The central objective of the GLOWA Volta Project (GVP) is the analysis of the physical and socio-economic determinants of the hydrological cycle in the Volta Basin in the face of global change. Based on this, the project aims at the establishment of a scientifically sound Decision Support System (DSS) for water resource management that has been adequately tested. The overall time frame envisaged for this is nine years. The project is part of the larger GLOWA Program financed by the Federal Ministry for Education and Research, with additional funding from the Ministry of Science and Research of North Rhine - Westphalia.
The decision support system (DSS) will provide a comprehensive monitoring and simulation framework enabling decision makers to evaluate the impact of manageable (irrigation, primary water use, land-use change, power generation, trans-boundary water allocation) and less manageable (climate change, rainfall variability, population pressure) factors on the social, economic, and biological productivity of water resources.
The watershed of the Volta River is one of the poorest areas of Africa. Despite the presence of some precious mineral resources, average annual income is estimated in the region at US $800 per year. For the majority of the population, rainfed and some irrigated agriculture is the backbone in the largely rural societies and the principle source of income. Population growth rates exceed 3%, placing increasing pressure on land and water resources.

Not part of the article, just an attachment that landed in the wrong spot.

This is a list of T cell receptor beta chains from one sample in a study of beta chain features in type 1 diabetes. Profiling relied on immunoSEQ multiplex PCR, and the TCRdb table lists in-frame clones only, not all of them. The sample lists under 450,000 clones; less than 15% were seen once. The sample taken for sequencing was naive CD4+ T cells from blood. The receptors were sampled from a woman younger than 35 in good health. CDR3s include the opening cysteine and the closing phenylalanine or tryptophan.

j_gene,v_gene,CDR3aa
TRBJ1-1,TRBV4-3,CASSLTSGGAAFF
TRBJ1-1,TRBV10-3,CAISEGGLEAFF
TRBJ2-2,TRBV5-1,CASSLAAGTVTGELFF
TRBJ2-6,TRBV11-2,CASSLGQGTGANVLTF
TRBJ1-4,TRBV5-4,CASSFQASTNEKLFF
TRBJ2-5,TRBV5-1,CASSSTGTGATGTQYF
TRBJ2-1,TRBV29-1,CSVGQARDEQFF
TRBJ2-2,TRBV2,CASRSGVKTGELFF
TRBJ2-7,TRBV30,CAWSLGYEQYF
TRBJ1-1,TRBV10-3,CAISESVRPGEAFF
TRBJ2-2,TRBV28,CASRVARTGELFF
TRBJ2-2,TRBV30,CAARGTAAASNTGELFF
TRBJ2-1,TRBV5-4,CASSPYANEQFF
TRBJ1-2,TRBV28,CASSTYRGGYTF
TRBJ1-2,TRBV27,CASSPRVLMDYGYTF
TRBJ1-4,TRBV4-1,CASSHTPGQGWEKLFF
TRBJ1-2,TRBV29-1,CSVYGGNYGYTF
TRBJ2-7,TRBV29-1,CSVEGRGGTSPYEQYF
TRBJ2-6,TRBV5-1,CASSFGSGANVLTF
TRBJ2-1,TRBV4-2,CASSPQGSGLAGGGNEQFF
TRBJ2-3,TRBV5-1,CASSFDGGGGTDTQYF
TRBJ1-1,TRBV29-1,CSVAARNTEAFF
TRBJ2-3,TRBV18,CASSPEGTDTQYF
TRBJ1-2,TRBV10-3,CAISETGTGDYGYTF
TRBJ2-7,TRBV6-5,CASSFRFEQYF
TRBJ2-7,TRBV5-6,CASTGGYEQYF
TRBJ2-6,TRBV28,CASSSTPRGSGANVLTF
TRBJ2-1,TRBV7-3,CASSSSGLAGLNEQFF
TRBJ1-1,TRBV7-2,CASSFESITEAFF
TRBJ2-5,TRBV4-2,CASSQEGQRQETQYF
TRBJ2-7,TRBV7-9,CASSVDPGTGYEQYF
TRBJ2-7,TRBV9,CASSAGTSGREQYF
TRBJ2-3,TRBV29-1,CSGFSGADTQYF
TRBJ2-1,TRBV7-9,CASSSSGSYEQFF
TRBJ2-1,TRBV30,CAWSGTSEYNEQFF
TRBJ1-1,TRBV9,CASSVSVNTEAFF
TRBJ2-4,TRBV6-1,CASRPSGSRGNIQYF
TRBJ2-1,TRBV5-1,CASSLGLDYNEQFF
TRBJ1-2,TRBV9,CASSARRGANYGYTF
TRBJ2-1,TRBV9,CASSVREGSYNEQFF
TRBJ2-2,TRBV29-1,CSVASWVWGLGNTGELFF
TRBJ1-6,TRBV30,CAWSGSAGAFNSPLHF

Improved agricultural production in the West African savannah depends on the development of (near) surface water resources and their effective use. Such water development programs will have an impact on the availability of downstream water resources, in particular on those of the Volta Reservoir on which the urban population of Ghana depends for power generation.
The DLR University group in Wuerzburg in involved in the GVP land cover and land cover change module, that is the analyses of satellite derived land cover trajectories that are validated with independent socio-economic data driven by multi agent models (MAS). The cross verified change detection results will be implied in the hydrological budgeting estimates, to ascertain the effect of land cover change on the hydrological processes.
In this context we are using the FAO standard Land Cover Classification System legend and timely 30-meter Landsat and 15-30 resolution Aster ‘snap shots’ to map changes for the whole basin and also so for called change ‘hot spot’ areas, where rapid changes are expected. To augment the Landsat and ASTER data, we are also processing 250-500 MODIS near to daily overpass satellite data observations, that is variables form MODIS such reflectance, chlorophyll activity (or NDVI), and land surface ALBEDO.
The following satellite derived information layers of products are expected:
- LCCS 30-meter Landsat based LC data for 1990 and 2000/1, and for 2005/6 using 250-meter MODIS based decision tree LC classifications (whole basin)
- Validated LC change for the whole basin, based on LCCS codes
- LC change ‘hot spot’ analysis in NE Ghana from 1970-2001 (time steps 1970, 1984, 1990, 1994, 2001), validated using socio-economic data
- Carbon stock estimates and dynamics for GLOWA basin (PhD study)